Referencing practises connected to participatory action research, archival activism and digital interaction design, the history of the place will come alive through the stories of Swedish emigrants re-activated by today's immigrants to Sweden. In so doing the scenography of the place will offer itself to a form of polyphonic engagement with its aesthetics, urban development and sociological settings in ways that aim to point to new directions in historiographical research practices.
Alda Terracciano is Honorary Research Associate at University College London and co-leader for the Centre of Critical Heritage Studies at University of Gothenburg. In 2016 she researched on digital economy at Queen Mary, University of London and was curator of the installation London's Digital Ecologies of Collaboration.
Alexandra Herlitz / Jonathan Westin
Staging Arosenius abroad - the use of digital scenographies for studies in critical historiography
Through the Arosenius Project, a three year endeavour to digitise the art and documents pertaining to the Swedish artist Ivar Arosenius at the National Museum in Stockholm, the Gothenburg Museum of Art and the Gothenburg University Library, a diverse material have been made available through which to deepen our understanding of the painter. In the project we seek methods and technologies through which to stage this digitised material in ways that push the digital archive beyond just being a collection of data and be a source of affect. Our purpose is to shake up the established image of Arosenius and his art and to provoke new narratives about his artistry. In doing so we are concerned with questions about the effects that archival material can have on a broader public and how we can utilise these effects. Some of our case studies focus on historical exhibitions of Ivar Arosenius that were held outside Sweden in the beginning of the 20th century. Little is known in Sweden about these exhibition activities in foreign countries, so by employing the digital archive we are trying to reconstruct these art shows in order to make their contents and the established image of Arosenius outside of Sweden comprehensible but also perceivable on a scenographic level.
Alexandra Herlitz is a senior lecturer in Art History and Visual Studies at the University of Gothenburg.
Jonathan Westin is a research fellow and co-director of the Heritage Visualisation Laboratory at the Department of Conservation at the University of Gothenburg.
Greer Crawley / Harriet O'Neill
Empty Niches and Ambiguous Iconography: Using Scenography and Art History to solve the puzzles of Royal Holloway's Chapel
In the 200 years since its completion in 1886, Royal Holloway's chapel has attracted curiously little scholarly attention. This situation is initially surprising given its finely carved Neo-Renaissance liturgical furniture, gilded wallpapers and the intriguing iconographic scheme contained in the apse and bas-reliefs. The lacunae in our knowledge regarding this architecturally and theologically important space (it was always conceived as ecumenical and multifunctional) can be attributed to both incomplete documentation and the inherent puzzles within. Amongst its most perplexing aspects are the 12-empty, shallow niches with saint's names above them which punctuate the nave. Did the architect intend them to be filled and if so, why do they remain empty and how would their contents have engaged with the rest of the chapel? Our paper would show how this art historical problem was partly addressed by a scenographic project bringing practice-based research to the discipline. Drama students specialising in scenography were asked to produce proposals to fill these niches. The combination of archival research, secondary reading on art and sacred space and the practical research needed to design their scenographic solutions bought new understandings of the performative aspects of the space and possible interpretations of the puzzling iconography to the fore.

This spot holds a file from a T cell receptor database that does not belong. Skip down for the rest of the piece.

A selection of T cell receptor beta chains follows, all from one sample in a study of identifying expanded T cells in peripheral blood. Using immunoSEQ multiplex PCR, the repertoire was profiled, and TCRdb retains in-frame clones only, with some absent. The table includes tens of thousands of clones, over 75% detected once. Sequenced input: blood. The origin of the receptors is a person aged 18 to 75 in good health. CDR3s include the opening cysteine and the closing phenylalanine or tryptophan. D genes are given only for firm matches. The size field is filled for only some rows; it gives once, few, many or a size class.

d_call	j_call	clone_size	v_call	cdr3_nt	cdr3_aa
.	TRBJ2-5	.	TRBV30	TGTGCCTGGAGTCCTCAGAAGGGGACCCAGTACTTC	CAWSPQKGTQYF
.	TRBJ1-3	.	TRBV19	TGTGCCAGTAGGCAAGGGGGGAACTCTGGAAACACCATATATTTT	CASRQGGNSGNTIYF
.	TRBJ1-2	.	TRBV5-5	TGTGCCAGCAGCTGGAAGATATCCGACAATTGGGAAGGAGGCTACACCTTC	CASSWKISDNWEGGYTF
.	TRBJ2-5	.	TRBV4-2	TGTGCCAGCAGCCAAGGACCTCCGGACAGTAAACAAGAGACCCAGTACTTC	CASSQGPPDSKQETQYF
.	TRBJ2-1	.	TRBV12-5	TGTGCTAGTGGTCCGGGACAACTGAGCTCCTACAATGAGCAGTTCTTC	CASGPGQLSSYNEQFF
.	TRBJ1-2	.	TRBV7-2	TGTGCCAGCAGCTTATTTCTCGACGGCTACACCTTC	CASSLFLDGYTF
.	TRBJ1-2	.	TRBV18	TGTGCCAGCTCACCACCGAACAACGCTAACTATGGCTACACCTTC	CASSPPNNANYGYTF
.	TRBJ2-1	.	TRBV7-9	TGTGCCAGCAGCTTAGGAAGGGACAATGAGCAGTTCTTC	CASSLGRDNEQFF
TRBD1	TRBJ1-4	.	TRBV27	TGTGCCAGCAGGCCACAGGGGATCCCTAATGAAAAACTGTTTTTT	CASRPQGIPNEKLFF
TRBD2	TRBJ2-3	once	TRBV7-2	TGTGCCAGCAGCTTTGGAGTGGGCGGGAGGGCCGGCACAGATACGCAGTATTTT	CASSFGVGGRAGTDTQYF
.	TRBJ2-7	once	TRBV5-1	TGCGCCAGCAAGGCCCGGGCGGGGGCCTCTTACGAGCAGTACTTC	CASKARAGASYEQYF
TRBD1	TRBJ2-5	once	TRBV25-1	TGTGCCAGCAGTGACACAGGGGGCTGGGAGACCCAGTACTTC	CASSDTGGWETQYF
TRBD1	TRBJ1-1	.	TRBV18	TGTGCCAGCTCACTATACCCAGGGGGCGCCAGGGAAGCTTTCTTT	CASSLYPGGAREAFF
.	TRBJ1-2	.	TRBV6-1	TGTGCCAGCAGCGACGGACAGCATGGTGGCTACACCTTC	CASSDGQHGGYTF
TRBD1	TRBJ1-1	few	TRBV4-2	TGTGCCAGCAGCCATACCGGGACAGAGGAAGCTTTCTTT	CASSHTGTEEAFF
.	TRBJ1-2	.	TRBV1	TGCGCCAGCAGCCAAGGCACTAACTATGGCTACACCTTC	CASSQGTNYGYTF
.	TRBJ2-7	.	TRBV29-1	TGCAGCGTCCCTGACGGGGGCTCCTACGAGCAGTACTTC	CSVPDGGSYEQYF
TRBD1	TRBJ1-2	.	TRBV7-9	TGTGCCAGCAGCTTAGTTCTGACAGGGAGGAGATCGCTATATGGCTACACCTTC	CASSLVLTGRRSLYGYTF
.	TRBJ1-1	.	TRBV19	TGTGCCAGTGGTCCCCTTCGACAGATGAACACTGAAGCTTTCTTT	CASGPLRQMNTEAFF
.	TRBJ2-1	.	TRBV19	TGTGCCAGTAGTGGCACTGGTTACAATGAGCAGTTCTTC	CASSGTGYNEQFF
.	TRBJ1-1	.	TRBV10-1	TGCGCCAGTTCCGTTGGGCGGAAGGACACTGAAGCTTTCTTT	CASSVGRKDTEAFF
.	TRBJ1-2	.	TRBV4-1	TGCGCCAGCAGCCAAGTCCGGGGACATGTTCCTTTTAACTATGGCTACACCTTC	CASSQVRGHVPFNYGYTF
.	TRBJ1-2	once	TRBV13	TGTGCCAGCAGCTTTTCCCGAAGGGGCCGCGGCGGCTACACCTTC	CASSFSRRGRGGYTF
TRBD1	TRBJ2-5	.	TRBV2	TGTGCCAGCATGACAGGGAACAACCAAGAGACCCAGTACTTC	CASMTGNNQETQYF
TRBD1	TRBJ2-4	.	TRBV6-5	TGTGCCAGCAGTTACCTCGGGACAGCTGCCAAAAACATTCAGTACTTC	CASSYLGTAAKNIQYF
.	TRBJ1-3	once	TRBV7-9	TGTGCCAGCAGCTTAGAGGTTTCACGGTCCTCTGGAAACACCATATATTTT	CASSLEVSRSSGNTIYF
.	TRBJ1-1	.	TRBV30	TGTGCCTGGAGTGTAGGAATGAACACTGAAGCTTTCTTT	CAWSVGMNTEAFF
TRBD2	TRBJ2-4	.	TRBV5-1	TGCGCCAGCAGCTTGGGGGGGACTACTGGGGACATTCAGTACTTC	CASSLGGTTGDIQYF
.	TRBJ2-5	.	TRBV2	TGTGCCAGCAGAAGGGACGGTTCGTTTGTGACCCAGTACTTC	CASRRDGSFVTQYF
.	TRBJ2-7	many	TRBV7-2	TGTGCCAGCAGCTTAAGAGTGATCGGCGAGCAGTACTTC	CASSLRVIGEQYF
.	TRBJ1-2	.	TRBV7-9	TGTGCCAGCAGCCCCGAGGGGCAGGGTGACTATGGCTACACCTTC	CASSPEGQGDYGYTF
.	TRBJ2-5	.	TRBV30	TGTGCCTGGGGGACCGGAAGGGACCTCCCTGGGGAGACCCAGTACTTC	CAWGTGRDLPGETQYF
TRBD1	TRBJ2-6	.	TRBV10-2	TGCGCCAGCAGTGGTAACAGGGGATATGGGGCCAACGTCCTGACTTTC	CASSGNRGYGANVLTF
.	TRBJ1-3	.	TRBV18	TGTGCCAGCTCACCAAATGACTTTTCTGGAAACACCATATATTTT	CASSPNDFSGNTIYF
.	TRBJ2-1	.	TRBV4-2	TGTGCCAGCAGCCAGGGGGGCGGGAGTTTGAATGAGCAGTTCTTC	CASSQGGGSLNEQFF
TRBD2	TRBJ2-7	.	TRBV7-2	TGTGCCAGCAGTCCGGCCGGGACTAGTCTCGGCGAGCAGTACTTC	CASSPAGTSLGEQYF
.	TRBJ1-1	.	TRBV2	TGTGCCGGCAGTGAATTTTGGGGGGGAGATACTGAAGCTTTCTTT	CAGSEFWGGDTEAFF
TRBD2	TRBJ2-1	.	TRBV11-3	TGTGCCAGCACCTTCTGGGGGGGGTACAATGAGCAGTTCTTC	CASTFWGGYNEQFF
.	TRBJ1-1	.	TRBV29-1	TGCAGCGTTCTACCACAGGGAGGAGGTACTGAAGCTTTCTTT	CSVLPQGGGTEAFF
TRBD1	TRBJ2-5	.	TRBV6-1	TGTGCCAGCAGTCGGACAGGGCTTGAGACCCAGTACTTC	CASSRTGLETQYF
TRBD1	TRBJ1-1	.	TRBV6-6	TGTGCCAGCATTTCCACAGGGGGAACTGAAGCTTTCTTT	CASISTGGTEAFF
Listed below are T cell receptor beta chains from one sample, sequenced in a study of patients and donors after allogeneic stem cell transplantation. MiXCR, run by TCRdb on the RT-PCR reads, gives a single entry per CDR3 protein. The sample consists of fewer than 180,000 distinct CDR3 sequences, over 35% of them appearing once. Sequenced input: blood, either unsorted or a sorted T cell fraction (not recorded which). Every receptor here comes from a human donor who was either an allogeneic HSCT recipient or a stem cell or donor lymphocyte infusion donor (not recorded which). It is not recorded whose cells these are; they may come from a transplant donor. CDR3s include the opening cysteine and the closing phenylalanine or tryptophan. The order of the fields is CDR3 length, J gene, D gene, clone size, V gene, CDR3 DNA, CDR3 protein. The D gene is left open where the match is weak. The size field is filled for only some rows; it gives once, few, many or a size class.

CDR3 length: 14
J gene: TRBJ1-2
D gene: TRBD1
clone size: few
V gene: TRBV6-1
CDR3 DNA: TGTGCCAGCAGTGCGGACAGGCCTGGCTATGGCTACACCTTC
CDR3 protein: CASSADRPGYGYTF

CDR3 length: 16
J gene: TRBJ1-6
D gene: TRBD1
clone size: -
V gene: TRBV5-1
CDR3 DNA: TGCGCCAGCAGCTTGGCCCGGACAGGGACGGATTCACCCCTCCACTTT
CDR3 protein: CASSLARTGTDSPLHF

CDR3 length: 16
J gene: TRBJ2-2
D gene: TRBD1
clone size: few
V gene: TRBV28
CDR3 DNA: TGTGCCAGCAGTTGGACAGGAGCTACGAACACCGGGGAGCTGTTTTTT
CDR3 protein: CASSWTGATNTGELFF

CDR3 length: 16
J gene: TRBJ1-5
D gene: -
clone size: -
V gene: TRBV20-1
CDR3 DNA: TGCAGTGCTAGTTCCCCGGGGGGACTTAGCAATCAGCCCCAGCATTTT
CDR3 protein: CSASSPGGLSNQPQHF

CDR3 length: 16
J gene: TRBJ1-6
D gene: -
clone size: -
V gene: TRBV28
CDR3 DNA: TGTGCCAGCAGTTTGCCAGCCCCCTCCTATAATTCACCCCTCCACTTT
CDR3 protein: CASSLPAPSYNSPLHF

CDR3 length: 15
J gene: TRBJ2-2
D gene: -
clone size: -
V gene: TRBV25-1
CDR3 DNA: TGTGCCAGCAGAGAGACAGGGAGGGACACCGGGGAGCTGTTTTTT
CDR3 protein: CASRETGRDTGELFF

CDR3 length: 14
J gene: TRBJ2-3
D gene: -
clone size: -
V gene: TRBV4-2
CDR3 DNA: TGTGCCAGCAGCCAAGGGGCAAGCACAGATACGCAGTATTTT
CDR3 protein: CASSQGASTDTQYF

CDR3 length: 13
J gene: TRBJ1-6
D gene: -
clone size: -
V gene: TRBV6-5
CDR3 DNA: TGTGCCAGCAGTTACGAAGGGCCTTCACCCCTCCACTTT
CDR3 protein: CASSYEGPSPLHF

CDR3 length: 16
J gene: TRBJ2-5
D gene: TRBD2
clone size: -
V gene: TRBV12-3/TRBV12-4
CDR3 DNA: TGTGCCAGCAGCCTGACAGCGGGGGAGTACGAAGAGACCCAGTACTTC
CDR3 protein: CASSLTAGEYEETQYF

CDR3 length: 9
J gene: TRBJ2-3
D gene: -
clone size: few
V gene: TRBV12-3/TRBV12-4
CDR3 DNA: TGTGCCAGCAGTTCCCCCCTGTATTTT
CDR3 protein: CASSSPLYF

Greer Crawley is a lecturer in Scenography at Royal Holloway, University of University of London and in Spatial Design at Buckinghamshire New University, UK: https://www.oistat.org/UploadFiles/2014-07/vanina/2014072423145858336.pdfway.
Harriet O'Neill is Exhibition Curator at Royal Holloway: https://www.linkedin.com/in/harriet-o-neill-4a920359/
Staging Style - Art history and Scenography in Symbiosis
The discipline of art history and the practice of scenography have a long shared history, from the period rooms of the late 19th century, via the reconstructed historic environments of the 1920s and 30s to the numerous missing-person-displays in museums of cultural history. In this paper I argue that art historians should return to these scenographies in order to gain a deeper understanding of their own discipline and how research has shaped but also been shaped by different modes of display. This paper will focus on how the Gustavian period has been staged - using two different examples. The first example is the interaction between silent films and the discipline of art history in the 1920s. The film Två konungar (1925) portrays the life of Carl Michael Bellman, his relation to Gustav III and the murder of the king. The production involved two art historians as experts. The costumes were made from drawings by the professor of art history Sixten Strömbom. The art and theatre historian Agne Beijer oversaw the reconstructions of the open-air theatre at Drottningholm, which was reconstructed for the film. The second example is the artist Pehr Hilleström who still play an important role in the way Gustavian life and interiors are reconstructed and apprehended. His paintings are appreciated because of their ability to encourage us to step into the painting and "make space" and have been used because of their perceived matter of factness, their ability to create what we apprehend as a "snapshot quality". By studying these two examples we can learn more about the strategies used by film directors and exhibition architects when creating what is perceived as authentic scenographies. Strategies that were directly influenced by the development of the discipline of art history.
Hedvig Mårdh PhD, art historian focusing on design history, critical heritage and museum studies. A Century of Swedish Gustavian Style - Art History, Cultural Heritage and Neoclassical Revivals from the 1890s to the 1990s (2017) is her thesis. She works as a senior lecturer and researcher at Uppsala University.